So what can HR departments do to help departments retain their hard-working employees? Try to work with managers to see if remote work can be turned into a hybrid process, or give employees the choice between what they prefer.
An easy remote work collaboration best practice to alleviate this fear is to point out which employees are performing well to their managers. Then, work with the managers to review their task performance and provide valuable recognition. 40% of employed U.S. employees would try harder at their jobs if they received more recognition from their professional leaders and peers.
Recognition and rewards go hand in hand and directly impact retention rates. One study on motivation in the workplace by Positive Psychology claimed that, “Rewards should be given only after the task is completed, preferably as a surprise, varied in frequency, and alternated between tangible rewards and praise.” A manager can express their gratitude to an employee all day long, but if there is no tangible reward to accompany good performance reports, employees might lose their drive.
Productivity levels also increase when employees feel motivated. The tough part is actually getting that motivation ball rolling, and keeping it in motion. Talk with managers to set realistic goals. Workers will feel satisfied when they meet them, and are more likely to not look for a new job.
Challenges with Company Culture and Remote Worker Inclusion
HR teams are doing their best to stay up to date with inclusion issues and manage employee wellness, but as many companies are in the ‘new normal’ of hybrid workplaces, the process is chaotic. Company culture can be hard to measure and change when half the employees are in the office, and the other half are in their homes.
The yearly Job Seeker Nation report from mid-2020 claimed that “One-third (33%) of respondents report a somewhat increased stress level at work, while nearly one-quarter (22%) report a dramatic increase in stress.”
To help managers prevent burnout and stress levels from rising, HR teams can try to find collaborative technology to help alert managers when there are potential employee wellness issues. Or, if that technology is already acquired, HR can help managers understand how to manage these workers, such as how to proactively identify them, how to help their teams prioritize and manage work, and how to exchange tasks.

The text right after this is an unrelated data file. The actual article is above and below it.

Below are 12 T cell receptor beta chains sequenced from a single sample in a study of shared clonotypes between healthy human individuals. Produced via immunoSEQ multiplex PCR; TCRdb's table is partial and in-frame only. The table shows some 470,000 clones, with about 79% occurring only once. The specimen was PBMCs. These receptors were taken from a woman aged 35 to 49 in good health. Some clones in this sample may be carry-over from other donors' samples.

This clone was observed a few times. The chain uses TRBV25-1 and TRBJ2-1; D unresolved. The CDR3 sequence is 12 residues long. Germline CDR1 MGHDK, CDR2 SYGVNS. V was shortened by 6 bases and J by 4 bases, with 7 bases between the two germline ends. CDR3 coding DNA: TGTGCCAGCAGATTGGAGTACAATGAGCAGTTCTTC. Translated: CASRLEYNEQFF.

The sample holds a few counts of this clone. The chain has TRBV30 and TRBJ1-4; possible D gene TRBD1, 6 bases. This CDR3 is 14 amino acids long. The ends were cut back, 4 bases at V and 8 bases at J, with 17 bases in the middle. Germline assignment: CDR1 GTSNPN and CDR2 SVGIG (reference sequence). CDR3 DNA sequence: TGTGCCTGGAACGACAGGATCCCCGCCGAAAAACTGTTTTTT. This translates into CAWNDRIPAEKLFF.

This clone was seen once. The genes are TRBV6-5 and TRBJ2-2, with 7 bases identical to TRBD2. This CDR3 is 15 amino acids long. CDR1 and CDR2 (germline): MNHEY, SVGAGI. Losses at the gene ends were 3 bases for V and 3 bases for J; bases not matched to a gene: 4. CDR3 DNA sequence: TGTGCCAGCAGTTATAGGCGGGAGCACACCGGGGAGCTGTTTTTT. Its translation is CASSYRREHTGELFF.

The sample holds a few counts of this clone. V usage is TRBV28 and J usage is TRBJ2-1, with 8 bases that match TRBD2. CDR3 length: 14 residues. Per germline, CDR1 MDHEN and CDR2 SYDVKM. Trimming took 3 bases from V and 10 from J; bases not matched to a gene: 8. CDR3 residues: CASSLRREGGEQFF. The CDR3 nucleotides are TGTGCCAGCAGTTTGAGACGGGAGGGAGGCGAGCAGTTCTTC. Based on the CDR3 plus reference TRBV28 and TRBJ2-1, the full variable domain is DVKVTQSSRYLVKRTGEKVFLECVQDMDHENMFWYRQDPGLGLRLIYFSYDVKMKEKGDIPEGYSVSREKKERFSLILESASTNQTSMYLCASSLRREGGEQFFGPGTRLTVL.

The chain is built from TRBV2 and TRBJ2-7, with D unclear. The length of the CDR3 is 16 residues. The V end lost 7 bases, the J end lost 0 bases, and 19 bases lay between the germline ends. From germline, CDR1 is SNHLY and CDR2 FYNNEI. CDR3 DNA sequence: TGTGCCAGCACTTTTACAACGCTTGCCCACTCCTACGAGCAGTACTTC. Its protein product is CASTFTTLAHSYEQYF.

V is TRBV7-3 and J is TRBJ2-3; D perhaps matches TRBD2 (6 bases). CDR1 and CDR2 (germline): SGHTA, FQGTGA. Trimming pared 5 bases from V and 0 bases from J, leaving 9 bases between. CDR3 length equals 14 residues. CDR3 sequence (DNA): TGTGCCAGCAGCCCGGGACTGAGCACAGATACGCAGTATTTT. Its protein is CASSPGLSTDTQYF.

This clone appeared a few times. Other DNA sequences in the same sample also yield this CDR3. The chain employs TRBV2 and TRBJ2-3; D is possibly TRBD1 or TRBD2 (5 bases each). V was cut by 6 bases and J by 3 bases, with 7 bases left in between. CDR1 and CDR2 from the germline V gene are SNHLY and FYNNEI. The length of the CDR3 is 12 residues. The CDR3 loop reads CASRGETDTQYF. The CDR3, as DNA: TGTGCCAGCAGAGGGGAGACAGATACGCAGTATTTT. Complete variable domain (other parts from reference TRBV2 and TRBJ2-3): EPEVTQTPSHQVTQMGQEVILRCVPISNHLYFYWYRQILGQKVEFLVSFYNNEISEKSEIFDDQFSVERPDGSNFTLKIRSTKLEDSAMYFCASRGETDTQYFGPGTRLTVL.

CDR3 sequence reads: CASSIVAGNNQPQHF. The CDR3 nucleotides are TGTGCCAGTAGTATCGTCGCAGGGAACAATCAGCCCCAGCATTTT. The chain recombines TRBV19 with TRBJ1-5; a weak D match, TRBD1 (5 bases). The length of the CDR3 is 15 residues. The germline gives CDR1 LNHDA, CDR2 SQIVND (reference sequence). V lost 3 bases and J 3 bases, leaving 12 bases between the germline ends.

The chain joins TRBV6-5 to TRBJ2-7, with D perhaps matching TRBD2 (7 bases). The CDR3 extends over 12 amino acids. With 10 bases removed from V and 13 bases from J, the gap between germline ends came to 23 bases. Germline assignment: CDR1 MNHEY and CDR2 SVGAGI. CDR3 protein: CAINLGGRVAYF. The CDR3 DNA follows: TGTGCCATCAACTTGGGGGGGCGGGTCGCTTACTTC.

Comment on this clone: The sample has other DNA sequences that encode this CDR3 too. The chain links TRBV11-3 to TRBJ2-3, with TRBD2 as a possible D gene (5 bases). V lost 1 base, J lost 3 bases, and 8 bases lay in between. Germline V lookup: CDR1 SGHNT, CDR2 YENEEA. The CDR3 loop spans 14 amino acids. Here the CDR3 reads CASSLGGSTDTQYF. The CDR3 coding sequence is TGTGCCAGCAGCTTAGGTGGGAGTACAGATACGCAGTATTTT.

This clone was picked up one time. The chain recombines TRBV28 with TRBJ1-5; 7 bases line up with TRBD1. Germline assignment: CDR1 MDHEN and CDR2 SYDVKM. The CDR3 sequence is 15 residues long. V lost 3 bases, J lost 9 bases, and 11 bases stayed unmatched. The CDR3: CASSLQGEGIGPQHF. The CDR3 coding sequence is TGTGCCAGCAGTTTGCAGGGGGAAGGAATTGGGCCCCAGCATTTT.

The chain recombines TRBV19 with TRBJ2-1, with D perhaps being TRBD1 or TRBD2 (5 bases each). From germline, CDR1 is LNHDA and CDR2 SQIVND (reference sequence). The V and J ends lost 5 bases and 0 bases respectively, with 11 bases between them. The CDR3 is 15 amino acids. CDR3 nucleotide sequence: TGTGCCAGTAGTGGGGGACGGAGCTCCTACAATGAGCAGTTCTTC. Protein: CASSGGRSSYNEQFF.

However, even if an employee has a high productivity level, they might feel neglected if their organization falters on inclusion efforts. With the stress of the past year still lingering, managers must focus even harder on promoting inclusion to support their hard-working remote employees.
For example, misunderstandings and doubt might sow into teams that only communicate via email. If someone is late for a virtual meeting, a manager might scoff and subconsciously think they need more oversight, which could cause the worker (who just had a bad internet connection) to feel micromanaged.
One helpful tip HR teams can share with managers is to schedule remote team-building exercises. It can be as relaxed as a Friday happy hour, or even a happy 30 minutes. Discussing hobbies, what their weekend plans are, and growing those interpersonal connections can help remote employees feel included and valued.
What Will Remote Work Collaboration Look Like in 2022?
Managers, HR or not, have had a tough past year and a half. Every day new company structures, technologies, and HR preventative strategies are changing. During a global pandemic, managers were challenged with improving their remote team’s communication, reducing turnover, and monitoring employee performance and mental health. By helping managers focus on these remote work collaboration best practices, HR teams will raise productivity and employee morale, and be better prepared for the curve balls 2022 will most likely throw.